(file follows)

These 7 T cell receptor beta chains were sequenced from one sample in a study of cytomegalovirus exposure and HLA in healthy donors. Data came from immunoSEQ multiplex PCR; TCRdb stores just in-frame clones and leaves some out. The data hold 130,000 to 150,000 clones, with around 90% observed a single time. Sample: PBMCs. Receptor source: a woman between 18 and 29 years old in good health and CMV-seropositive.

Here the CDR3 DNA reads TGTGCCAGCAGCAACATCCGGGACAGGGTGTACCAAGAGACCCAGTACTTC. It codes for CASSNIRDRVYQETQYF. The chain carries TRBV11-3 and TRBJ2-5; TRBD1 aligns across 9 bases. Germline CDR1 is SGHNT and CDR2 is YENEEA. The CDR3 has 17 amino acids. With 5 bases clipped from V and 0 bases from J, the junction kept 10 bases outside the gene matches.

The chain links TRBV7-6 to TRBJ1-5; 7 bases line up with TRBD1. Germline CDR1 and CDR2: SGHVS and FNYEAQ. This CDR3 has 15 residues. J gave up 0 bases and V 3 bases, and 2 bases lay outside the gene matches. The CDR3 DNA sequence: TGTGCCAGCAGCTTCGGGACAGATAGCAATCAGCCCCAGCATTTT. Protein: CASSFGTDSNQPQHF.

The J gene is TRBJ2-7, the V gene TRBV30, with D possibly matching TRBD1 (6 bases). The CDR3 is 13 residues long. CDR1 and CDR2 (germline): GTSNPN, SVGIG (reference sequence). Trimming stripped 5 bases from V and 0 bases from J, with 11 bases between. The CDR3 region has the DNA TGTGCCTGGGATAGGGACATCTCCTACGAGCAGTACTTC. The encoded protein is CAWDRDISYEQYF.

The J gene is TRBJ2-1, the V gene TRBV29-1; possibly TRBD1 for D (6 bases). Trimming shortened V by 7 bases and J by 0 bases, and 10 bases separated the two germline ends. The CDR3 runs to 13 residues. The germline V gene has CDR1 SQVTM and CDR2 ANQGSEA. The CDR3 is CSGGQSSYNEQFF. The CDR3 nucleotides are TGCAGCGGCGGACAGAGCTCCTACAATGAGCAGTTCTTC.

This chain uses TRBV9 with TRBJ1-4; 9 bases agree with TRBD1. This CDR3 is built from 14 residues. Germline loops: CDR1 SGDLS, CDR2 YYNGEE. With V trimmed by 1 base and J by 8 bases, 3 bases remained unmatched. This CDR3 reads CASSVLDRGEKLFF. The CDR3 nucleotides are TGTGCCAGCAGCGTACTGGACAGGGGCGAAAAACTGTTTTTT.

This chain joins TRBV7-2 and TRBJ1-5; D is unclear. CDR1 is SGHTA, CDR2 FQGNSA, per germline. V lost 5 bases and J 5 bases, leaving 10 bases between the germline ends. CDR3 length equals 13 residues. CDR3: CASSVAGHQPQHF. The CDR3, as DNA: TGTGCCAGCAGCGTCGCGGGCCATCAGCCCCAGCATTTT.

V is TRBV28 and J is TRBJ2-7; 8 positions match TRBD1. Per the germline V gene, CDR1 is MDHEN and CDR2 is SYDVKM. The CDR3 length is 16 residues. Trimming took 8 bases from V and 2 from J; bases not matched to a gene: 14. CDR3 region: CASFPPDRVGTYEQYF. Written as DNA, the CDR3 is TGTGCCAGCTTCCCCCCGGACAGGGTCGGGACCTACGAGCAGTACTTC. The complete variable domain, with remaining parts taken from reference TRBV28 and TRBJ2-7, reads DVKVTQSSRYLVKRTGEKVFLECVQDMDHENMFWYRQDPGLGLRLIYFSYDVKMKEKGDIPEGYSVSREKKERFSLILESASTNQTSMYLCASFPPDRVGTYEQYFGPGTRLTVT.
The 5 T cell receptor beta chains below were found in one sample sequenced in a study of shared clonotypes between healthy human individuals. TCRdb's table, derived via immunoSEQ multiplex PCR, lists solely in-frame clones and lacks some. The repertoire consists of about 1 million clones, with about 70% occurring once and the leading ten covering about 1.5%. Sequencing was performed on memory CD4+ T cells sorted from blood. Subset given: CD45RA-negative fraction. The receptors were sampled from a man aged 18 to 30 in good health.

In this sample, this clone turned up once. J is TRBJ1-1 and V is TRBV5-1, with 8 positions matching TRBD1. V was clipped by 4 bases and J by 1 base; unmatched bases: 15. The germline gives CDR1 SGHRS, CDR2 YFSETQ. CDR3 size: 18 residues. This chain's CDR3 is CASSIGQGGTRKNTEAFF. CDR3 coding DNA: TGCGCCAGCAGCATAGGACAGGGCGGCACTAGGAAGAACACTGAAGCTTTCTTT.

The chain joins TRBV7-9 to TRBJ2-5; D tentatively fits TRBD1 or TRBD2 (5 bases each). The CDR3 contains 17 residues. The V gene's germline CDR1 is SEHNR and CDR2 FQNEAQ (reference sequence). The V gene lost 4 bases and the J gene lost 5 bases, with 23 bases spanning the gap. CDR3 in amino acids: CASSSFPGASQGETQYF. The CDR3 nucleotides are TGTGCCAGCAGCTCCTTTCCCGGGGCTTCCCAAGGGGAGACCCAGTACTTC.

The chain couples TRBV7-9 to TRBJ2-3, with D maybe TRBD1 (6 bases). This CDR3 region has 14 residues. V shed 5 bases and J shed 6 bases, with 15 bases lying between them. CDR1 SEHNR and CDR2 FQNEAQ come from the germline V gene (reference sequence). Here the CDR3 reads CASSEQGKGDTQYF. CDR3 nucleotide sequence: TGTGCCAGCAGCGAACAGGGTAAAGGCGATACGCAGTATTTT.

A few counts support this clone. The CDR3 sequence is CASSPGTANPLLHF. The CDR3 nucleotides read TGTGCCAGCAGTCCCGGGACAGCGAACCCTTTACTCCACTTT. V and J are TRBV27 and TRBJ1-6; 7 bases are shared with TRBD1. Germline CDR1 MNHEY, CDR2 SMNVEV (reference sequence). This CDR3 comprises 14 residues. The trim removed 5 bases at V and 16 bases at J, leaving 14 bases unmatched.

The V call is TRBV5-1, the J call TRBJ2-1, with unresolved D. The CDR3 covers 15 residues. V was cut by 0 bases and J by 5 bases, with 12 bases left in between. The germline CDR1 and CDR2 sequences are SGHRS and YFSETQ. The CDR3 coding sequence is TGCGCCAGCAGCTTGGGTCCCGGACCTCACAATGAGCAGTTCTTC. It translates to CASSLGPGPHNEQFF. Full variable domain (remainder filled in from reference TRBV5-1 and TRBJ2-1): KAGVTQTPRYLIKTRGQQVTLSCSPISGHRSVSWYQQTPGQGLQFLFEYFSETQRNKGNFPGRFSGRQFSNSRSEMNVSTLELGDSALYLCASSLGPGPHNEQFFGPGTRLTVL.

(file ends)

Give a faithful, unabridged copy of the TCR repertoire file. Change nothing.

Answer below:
These 7 T cell receptor beta chains were sequenced from one sample in a study of cytomegalovirus exposure and HLA in healthy donors. Data came from immunoSEQ multiplex PCR; TCRdb stores just in-frame clones and leaves some out. The data hold 130,000 to 150,000 clones, with around 90% observed a single time. Sample: PBMCs. Receptor source: a woman between 18 and 29 years old in good health and CMV-seropositive.

Here the CDR3 DNA reads TGTGCCAGCAGCAACATCCGGGACAGGGTGTACCAAGAGACCCAGTACTTC. It codes for CASSNIRDRVYQETQYF. The chain carries TRBV11-3 and TRBJ2-5; TRBD1 aligns across 9 bases. Germline CDR1 is SGHNT and CDR2 is YENEEA. The CDR3 has 17 amino acids. With 5 bases clipped from V and 0 bases from J, the junction kept 10 bases outside the gene matches.

The chain links TRBV7-6 to TRBJ1-5; 7 bases line up with TRBD1. Germline CDR1 and CDR2: SGHVS and FNYEAQ. This CDR3 has 15 residues. J gave up 0 bases and V 3 bases, and 2 bases lay outside the gene matches. The CDR3 DNA sequence: TGTGCCAGCAGCTTCGGGACAGATAGCAATCAGCCCCAGCATTTT. Protein: CASSFGTDSNQPQHF.

The J gene is TRBJ2-7, the V gene TRBV30, with D possibly matching TRBD1 (6 bases). The CDR3 is 13 residues long. CDR1 and CDR2 (germline): GTSNPN, SVGIG (reference sequence). Trimming stripped 5 bases from V and 0 bases from J, with 11 bases between. The CDR3 region has the DNA TGTGCCTGGGATAGGGACATCTCCTACGAGCAGTACTTC. The encoded protein is CAWDRDISYEQYF.

The J gene is TRBJ2-1, the V gene TRBV29-1; possibly TRBD1 for D (6 bases). Trimming shortened V by 7 bases and J by 0 bases, and 10 bases separated the two germline ends. The CDR3 runs to 13 residues. The germline V gene has CDR1 SQVTM and CDR2 ANQGSEA. The CDR3 is CSGGQSSYNEQFF. The CDR3 nucleotides are TGCAGCGGCGGACAGAGCTCCTACAATGAGCAGTTCTTC.

This chain uses TRBV9 with TRBJ1-4; 9 bases agree with TRBD1. This CDR3 is built from 14 residues. Germline loops: CDR1 SGDLS, CDR2 YYNGEE. With V trimmed by 1 base and J by 8 bases, 3 bases remained unmatched. This CDR3 reads CASSVLDRGEKLFF. The CDR3 nucleotides are TGTGCCAGCAGCGTACTGGACAGGGGCGAAAAACTGTTTTTT.

This chain joins TRBV7-2 and TRBJ1-5; D is unclear. CDR1 is SGHTA, CDR2 FQGNSA, per germline. V lost 5 bases and J 5 bases, leaving 10 bases between the germline ends. CDR3 length equals 13 residues. CDR3: CASSVAGHQPQHF. The CDR3, as DNA: TGTGCCAGCAGCGTCGCGGGCCATCAGCCCCAGCATTTT.

V is TRBV28 and J is TRBJ2-7; 8 positions match TRBD1. Per the germline V gene, CDR1 is MDHEN and CDR2 is SYDVKM. The CDR3 length is 16 residues. Trimming took 8 bases from V and 2 from J; bases not matched to a gene: 14. CDR3 region: CASFPPDRVGTYEQYF. Written as DNA, the CDR3 is TGTGCCAGCTTCCCCCCGGACAGGGTCGGGACCTACGAGCAGTACTTC. The complete variable domain, with remaining parts taken from reference TRBV28 and TRBJ2-7, reads DVKVTQSSRYLVKRTGEKVFLECVQDMDHENMFWYRQDPGLGLRLIYFSYDVKMKEKGDIPEGYSVSREKKERFSLILESASTNQTSMYLCASFPPDRVGTYEQYFGPGTRLTVT.
The 5 T cell receptor beta chains below were found in one sample sequenced in a study of shared clonotypes between healthy human individuals. TCRdb's table, derived via immunoSEQ multiplex PCR, lists solely in-frame clones and lacks some. The repertoire consists of about 1 million clones, with about 70% occurring once and the leading ten covering about 1.5%. Sequencing was performed on memory CD4+ T cells sorted from blood. Subset given: CD45RA-negative fraction. The receptors were sampled from a man aged 18 to 30 in good health.

In this sample, this clone turned up once. J is TRBJ1-1 and V is TRBV5-1, with 8 positions matching TRBD1. V was clipped by 4 bases and J by 1 base; unmatched bases: 15. The germline gives CDR1 SGHRS, CDR2 YFSETQ. CDR3 size: 18 residues. This chain's CDR3 is CASSIGQGGTRKNTEAFF. CDR3 coding DNA: TGCGCCAGCAGCATAGGACAGGGCGGCACTAGGAAGAACACTGAAGCTTTCTTT.

The chain joins TRBV7-9 to TRBJ2-5; D tentatively fits TRBD1 or TRBD2 (5 bases each). The CDR3 contains 17 residues. The V gene's germline CDR1 is SEHNR and CDR2 FQNEAQ (reference sequence). The V gene lost 4 bases and the J gene lost 5 bases, with 23 bases spanning the gap. CDR3 in amino acids: CASSSFPGASQGETQYF. The CDR3 nucleotides are TGTGCCAGCAGCTCCTTTCCCGGGGCTTCCCAAGGGGAGACCCAGTACTTC.

The chain couples TRBV7-9 to TRBJ2-3, with D maybe TRBD1 (6 bases). This CDR3 region has 14 residues. V shed 5 bases and J shed 6 bases, with 15 bases lying between them. CDR1 SEHNR and CDR2 FQNEAQ come from the germline V gene (reference sequence). Here the CDR3 reads CASSEQGKGDTQYF. CDR3 nucleotide sequence: TGTGCCAGCAGCGAACAGGGTAAAGGCGATACGCAGTATTTT.

A few counts support this clone. The CDR3 sequence is CASSPGTANPLLHF. The CDR3 nucleotides read TGTGCCAGCAGTCCCGGGACAGCGAACCCTTTACTCCACTTT. V and J are TRBV27 and TRBJ1-6; 7 bases are shared with TRBD1. Germline CDR1 MNHEY, CDR2 SMNVEV (reference sequence). This CDR3 comprises 14 residues. The trim removed 5 bases at V and 16 bases at J, leaving 14 bases unmatched.

The V call is TRBV5-1, the J call TRBJ2-1, with unresolved D. The CDR3 covers 15 residues. V was cut by 0 bases and J by 5 bases, with 12 bases left in between. The germline CDR1 and CDR2 sequences are SGHRS and YFSETQ. The CDR3 coding sequence is TGCGCCAGCAGCTTGGGTCCCGGACCTCACAATGAGCAGTTCTTC. It translates to CASSLGPGPHNEQFF. Full variable domain (remainder filled in from reference TRBV5-1 and TRBJ2-1): KAGVTQTPRYLIKTRGQQVTLSCSPISGHRSVSWYQQTPGQGLQFLFEYFSETQRNKGNFPGRFSGRQFSNSRSEMNVSTLELGDSALYLCASSLGPGPHNEQFFGPGTRLTVL.